Inaugural portable sanitation day kicks off this month!
The portable sanitation industry is sometimes the butt of bad jokes. But what many people don’t realize is that the industry is a very necessary part of solving some of the world’s biggest sanitation needs.
Jake Groen is general manager for PolyJohn Canada. He’s also a Portable Sanitation Association International (PSAI) board member and has been involved in planning the very first World Portable Sanitation Day (WPSD), to be held this Aug. 15, 2014. The goal of this day is to let the world know how much the industry impacts lives around the world. Here’s a little Q&A on the subject.
Q: Why was World Portable Sanitation Day created?
It’s actually part of PSAI’s education initiative. We wanted to spotlight the world’s need for adequate sanitation and how our industry offers a working solution.
Q: How big is the need?
The World Health Organization (WHO) says that 2.6 billion people around the world don’t have access to proper sanitation. That’s about a third of our population. Another 200 million people each year are victims of natural disasters that shut down existing sanitation.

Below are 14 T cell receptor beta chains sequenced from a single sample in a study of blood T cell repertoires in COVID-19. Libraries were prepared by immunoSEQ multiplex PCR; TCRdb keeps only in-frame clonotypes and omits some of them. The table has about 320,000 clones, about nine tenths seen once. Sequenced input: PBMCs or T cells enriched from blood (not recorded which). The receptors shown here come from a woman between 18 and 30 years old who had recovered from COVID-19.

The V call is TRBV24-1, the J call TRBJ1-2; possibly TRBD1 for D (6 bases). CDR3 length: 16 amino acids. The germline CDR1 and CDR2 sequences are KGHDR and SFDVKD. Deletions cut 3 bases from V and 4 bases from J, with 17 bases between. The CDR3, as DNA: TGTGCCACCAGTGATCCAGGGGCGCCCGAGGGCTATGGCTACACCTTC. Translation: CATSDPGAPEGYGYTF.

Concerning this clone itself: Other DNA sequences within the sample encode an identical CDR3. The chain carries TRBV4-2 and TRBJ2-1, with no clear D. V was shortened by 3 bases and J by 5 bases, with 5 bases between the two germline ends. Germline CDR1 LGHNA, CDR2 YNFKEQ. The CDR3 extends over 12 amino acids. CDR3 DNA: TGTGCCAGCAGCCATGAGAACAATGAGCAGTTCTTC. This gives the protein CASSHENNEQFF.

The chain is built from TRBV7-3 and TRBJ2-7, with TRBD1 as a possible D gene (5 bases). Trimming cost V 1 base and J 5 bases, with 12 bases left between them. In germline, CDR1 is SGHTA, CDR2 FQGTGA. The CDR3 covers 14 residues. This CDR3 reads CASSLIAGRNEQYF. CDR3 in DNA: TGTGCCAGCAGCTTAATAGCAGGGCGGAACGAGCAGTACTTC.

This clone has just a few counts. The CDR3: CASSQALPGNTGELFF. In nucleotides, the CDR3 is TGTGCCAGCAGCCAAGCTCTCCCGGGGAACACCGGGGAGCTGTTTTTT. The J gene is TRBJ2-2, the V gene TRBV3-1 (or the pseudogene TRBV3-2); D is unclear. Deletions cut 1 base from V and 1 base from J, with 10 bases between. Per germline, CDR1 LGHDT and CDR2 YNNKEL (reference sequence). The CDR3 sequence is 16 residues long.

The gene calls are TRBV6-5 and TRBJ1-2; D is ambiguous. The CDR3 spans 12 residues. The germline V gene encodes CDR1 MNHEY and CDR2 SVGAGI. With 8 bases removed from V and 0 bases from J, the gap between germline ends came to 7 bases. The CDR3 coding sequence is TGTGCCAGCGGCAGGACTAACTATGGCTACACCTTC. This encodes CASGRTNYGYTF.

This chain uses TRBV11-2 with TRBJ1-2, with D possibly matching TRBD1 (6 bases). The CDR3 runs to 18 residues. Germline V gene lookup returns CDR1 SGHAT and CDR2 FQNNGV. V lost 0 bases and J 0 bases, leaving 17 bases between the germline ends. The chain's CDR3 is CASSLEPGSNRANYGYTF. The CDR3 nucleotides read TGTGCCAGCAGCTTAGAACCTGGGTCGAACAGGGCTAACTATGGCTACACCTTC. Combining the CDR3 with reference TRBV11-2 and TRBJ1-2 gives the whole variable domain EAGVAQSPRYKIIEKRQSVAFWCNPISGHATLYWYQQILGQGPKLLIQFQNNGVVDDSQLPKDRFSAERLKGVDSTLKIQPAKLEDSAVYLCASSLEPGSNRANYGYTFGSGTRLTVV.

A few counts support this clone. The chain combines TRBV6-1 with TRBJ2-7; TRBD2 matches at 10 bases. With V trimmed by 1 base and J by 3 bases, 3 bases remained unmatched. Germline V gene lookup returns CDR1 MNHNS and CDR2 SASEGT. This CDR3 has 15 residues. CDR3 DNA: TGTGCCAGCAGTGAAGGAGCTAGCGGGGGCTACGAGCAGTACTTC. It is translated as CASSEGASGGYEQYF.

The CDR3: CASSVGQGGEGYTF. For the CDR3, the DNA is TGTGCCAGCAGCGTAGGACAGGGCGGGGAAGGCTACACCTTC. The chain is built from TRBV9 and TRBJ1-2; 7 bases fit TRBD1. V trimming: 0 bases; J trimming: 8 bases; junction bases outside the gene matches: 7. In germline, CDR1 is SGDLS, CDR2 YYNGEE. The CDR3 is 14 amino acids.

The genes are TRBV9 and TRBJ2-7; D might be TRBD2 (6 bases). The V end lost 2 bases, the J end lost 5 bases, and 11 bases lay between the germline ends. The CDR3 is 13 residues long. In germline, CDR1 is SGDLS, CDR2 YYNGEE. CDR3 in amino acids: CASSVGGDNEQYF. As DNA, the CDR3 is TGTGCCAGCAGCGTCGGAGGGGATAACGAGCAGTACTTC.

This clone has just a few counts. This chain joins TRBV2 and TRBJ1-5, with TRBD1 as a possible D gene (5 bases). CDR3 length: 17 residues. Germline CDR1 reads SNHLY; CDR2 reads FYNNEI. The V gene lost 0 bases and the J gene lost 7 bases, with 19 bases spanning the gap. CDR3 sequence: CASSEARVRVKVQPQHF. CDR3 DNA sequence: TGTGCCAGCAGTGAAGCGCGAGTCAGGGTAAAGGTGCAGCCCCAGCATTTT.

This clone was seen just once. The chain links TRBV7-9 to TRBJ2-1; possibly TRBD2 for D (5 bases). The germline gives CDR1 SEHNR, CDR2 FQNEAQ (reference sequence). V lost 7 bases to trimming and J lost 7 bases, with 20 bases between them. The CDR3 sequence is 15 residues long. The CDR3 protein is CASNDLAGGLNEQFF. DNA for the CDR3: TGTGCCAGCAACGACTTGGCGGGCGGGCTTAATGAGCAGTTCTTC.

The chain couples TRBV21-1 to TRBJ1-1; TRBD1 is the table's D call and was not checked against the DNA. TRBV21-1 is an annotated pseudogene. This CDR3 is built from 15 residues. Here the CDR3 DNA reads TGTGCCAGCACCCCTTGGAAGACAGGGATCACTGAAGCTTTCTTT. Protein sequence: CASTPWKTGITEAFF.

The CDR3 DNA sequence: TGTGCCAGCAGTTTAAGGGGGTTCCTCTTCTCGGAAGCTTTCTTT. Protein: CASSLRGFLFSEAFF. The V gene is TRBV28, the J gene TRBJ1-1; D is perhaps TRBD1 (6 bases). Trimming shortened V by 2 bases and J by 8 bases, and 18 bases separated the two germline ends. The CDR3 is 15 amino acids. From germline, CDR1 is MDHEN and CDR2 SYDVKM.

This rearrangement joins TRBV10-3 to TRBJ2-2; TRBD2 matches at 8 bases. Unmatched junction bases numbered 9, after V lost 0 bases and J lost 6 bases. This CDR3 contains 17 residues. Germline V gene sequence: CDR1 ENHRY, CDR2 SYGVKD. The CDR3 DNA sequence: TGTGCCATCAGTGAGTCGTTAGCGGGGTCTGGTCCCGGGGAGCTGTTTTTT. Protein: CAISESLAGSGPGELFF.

Q: What happens in these situations?
The spread of disease is the biggest threat. Every year, at least 2.2 million people around the world die from the spread of bacteria caused by poor sanitation. This kind of disease kills more children than HIV/AIDS, malaria and measles – combined. The goal of WPSD is to get everyone on board with solving the problem.
Q: Is WPSD similar to World Toilet Day?
It’s different in that World Toilet Day focuses on building toilets on sewer systems, similar to the ones we use. But sewer systems are not a practical option in many parts of the world. That’s why portable sanitation is such a good solution.
Q: What are the advantages?
Portable sanitation is an option that can save valuable water. In fact, it’s been estimated to save 125 million gallons of freshwater every day. Portable sanitation is also easier to install and costs less money.
Q: What can companies do at the local level?
We’ve created decals with the WPSD logo that companies can use on their products. The stickers have QR codes that lead to the PSAI website, which has additional information. There’s also a YouTube video that can help. Hopefully, local companies will get creative with these tools and get the word out.
Q: Will you do this again in 2015?
That’s the plan. Right now we have a five-year plan and we’re hoping over that time, WPSD will pick up momentum and start making a difference.
Jake Groen is general manager for PolyJohn Canada and sits on the PSAI board as a Supplies Director. Jake is also part of PSAI’s education initiative.